Race Weekend Central

Monday Morning Pit Box: Red Option Tires the Right Choice at the All-Star Race

Joey Logano dominated the field Sunday night (May 19), leading all but one lap to pick up the second All-Star Race win of his Cup Series career and become a million dollars richer at North Wilkesboro Speedway.

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Joey Logano Leads All But 1 Lap in Dominant All-Star Victory

Pit strategy significantly shaped the outcome at North Wilkesboro, more specifically a shake-up in tire strategy. Here is how the race unfolded on pit road during NASCAR’s All-Star night.

A Tale of Two Tires

For the All-Star Race, NASCAR added an additional wrinkle to pit strategy by offering teams two different types of Goodyear tires for the 200-lap event. First, there was the yellow-lettered “primary” tire, the usual tire that teams use in points-paying races. Then, there was the red-lettered “option” tire, made out of a softer compound that allows for faster lap times.

The difference between the two tires was on full display after an early caution on lap 2, brought out for contact between Kyle Busch and Ricky Stenhouse Jr. in turn 1. The yellow flag led to a rush onto pit road, with teams swapping out the red option tires they started the race on for yellow primary tires. Meanwhile, five drivers — Logano, Chris Buescher, Brad Keselowski, Ryan Blaney and Tyler Reddick — stayed out on the softer red tires to lead the field on the lap 11 restart.

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As the long green flag run unfolded, it became clear that the softer tire compound held up better than the teams previously anticipated. When the competition caution came out on lap 100, the five teams that stayed on the red option tires maintained the top four spots on the racetrack, with Christopher Bell being the only driver on yellow primary tires in the top five in fifth.

Sure enough, when the field came down pit road for their mandatory four-tire pit stop under caution, all but two teams affixed fresh red option tires to their car. By the end of the race, every car on the lead lap was running on the softer tire compound.

No. 20 Team Wins Pit Crew Challenge

All 17 teams locked into the All-Star Race prior to the Open participated in the Mechanix Pit Crew Challenge as part of qualifying.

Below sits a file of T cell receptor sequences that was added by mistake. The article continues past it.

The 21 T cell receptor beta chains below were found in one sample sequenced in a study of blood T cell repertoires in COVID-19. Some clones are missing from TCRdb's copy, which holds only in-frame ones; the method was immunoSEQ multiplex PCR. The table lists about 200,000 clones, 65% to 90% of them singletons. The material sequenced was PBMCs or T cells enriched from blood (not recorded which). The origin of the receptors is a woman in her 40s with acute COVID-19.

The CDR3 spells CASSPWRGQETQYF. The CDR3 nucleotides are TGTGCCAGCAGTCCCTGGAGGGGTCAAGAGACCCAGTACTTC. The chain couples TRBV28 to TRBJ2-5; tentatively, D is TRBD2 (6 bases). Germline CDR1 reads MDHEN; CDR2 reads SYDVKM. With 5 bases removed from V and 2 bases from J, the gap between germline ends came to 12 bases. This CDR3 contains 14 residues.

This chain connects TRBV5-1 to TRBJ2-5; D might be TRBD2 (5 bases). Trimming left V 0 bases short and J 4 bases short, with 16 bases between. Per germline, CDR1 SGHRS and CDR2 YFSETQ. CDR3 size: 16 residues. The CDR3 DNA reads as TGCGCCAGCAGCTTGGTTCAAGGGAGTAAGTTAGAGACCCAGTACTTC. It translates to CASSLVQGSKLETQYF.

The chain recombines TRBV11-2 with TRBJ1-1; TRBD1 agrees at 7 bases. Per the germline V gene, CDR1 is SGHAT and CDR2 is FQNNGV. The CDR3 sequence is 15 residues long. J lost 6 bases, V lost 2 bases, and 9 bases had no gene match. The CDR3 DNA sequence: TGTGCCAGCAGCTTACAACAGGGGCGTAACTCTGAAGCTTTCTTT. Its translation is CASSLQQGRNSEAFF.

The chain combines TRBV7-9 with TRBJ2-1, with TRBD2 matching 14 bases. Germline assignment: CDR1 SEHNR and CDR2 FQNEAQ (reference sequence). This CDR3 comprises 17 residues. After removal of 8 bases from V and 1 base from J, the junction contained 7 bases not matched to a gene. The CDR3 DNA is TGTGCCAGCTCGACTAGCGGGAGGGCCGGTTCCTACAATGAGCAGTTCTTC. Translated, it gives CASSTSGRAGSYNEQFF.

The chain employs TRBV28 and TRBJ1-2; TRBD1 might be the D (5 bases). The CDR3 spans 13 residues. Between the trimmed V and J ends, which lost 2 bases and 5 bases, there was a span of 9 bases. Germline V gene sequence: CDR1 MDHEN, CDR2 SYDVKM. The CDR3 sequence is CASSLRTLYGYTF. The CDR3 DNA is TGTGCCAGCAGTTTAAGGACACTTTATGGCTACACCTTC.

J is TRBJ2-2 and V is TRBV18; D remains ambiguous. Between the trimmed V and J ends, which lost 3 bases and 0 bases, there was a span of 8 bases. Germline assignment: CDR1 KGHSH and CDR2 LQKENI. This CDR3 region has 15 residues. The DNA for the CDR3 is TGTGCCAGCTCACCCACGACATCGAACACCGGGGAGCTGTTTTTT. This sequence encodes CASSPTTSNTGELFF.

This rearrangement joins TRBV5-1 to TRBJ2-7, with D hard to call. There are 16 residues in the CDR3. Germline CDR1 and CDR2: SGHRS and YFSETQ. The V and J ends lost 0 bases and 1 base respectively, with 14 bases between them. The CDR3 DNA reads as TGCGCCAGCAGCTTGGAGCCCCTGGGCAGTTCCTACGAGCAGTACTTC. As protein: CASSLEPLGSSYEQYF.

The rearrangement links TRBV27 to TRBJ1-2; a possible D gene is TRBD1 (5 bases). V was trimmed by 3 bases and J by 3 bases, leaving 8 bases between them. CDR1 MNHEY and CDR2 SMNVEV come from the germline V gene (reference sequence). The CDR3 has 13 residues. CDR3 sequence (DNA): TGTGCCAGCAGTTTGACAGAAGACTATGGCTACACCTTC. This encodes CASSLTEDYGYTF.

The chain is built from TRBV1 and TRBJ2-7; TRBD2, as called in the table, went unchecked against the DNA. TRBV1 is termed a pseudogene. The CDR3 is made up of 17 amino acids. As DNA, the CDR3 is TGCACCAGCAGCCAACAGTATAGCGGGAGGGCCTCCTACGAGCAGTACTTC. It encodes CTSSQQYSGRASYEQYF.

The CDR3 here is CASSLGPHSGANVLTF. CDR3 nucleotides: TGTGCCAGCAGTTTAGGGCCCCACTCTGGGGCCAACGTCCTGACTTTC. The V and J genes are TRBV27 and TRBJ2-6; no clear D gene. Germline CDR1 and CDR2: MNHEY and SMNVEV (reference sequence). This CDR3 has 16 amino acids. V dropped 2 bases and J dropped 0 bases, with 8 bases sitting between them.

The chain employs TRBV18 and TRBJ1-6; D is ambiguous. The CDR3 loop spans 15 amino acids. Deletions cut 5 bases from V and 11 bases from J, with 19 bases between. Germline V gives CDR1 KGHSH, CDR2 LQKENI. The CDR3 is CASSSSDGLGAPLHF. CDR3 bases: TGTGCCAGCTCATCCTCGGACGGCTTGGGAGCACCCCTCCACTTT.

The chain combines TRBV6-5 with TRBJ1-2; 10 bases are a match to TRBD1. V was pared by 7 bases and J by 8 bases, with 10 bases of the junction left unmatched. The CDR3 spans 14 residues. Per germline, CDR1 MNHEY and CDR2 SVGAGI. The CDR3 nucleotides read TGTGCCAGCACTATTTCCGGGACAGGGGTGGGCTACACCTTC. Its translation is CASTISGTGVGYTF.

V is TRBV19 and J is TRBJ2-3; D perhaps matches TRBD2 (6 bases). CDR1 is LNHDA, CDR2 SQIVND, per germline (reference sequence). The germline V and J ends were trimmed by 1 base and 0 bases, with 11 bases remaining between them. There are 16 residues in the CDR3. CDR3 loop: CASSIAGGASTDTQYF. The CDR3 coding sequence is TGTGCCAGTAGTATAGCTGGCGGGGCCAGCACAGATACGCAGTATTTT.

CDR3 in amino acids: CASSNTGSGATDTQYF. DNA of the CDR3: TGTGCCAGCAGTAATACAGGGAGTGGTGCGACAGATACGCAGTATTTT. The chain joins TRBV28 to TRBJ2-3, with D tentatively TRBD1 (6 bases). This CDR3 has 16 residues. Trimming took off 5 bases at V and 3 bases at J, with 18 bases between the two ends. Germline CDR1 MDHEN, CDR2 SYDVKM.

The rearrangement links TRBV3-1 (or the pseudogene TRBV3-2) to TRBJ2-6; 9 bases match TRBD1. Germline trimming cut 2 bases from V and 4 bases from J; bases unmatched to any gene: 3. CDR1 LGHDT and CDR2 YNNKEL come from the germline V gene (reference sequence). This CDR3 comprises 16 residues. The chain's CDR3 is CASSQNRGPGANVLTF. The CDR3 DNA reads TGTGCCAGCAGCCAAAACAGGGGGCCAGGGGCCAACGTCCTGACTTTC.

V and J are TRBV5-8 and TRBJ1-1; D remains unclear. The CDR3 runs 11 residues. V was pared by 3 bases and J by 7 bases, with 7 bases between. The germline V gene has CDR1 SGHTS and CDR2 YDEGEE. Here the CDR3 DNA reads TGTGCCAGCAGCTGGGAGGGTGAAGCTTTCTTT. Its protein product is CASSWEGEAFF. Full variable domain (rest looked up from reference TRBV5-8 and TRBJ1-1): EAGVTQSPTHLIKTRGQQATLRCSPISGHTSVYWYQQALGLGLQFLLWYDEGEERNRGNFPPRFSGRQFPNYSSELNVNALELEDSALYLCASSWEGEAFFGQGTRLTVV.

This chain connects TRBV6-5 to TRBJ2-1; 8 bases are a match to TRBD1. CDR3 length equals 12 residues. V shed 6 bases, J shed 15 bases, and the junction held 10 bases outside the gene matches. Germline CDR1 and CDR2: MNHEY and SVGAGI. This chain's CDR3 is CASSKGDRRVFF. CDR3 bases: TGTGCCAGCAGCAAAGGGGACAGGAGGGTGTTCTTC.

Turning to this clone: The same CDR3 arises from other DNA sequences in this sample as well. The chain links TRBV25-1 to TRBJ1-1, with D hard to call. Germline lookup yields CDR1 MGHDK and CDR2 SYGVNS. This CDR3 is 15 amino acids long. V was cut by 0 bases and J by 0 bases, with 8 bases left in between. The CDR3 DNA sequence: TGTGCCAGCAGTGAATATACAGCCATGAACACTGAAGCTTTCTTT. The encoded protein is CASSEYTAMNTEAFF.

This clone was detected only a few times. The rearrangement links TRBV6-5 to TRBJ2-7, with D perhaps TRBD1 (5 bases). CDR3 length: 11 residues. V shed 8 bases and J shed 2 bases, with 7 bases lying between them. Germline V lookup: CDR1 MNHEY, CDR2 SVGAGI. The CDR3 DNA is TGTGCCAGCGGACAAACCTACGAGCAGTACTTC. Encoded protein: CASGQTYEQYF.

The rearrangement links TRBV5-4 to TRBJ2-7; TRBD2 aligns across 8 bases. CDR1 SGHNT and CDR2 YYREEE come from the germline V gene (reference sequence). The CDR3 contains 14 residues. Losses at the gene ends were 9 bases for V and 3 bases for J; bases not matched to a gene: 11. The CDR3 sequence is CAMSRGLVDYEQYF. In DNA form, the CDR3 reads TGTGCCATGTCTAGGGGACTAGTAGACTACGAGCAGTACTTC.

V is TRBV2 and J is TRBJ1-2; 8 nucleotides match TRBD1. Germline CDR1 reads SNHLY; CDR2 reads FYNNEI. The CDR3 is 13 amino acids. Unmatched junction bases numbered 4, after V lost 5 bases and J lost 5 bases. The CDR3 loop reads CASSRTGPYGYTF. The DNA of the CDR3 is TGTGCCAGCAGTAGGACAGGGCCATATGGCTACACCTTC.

Bell’s No. 20 Joe Gibbs Racing crew, led by crew chief Adam Stevens, topped the chart with a cumulative pit stop time of 13.22 seconds. The total time included Bell’s entry into the pit stall from the previous pit road timing loop, the four-tire stop by the crew and Bell’s exit from the pit stall to the next timing loop on pit road.

The No. 20 team eked out the win over the No. 6 RFK Racing crew that clocked in at a 13.323-second total pit stop time. The No. 12 Penske Racing team, No. 1 Trackhouse Racing team and the No. 22 Penske team finished third, fourth and fifth, respectively, in the Pit Crew Challenge.

With the win, the No. 20 pit crew pocketed a hefty $100,000 bonus and successfully defended its Pit Crew Challenge crown from 2023, when it was pitting the No. 54 JGR Toyota for Ty Gibbs.

“Honestly, it just kind of proves how special we know our team is.” No. 20 tire carrier Jake Holmes said about the win to Frontstretch‘s Chase Folsom. “It’s surreal, still hasn’t really kicked in, but man it feels really special to go back-to-back, that’s for sure.”

Look Ahead to Next Week

The drivers of the NASCAR Cup Series will go from the short All-Star Race to the longest race of the year: the Coca-Cola 600 at Charlotte Motor Speedway. Green flag is scheduled for 6 p.m., and coverage will be provided by FOX Sports.

Endurance will be the key factor not just for the drivers, but also the cars and the pit crews. Whichever team holds up the best through 400 laps and 600 miles will have a great chance to pull into victory lane and pick up a win in one of NASCAR’s crown jewel races.

About the author

Andrew Stoddard joined Frontstretch in May of 2022 as an iRacing contributor. He is a graduate of Hampden-Sydney College, the University of Richmond, and VCU. He works as an athletic communications specialist at Eastern Mennonite University in Harrisonburg, Va.

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How is it that NASCAR is so good at screwing up a good idea? Why would they have two tires and not require the teams to use both of them at some point during the race? If both compounds needed to be used then it would have required a little more strategy on the part of the teams and drivers.

And Goodyear’s secondary tire should have been designed to have far more fall off them it did. I found it pretty funny that the booth kept barking about how the primary was going to be better after 75 laps, but it never was.

Last edited 23 days ago by gbvette62
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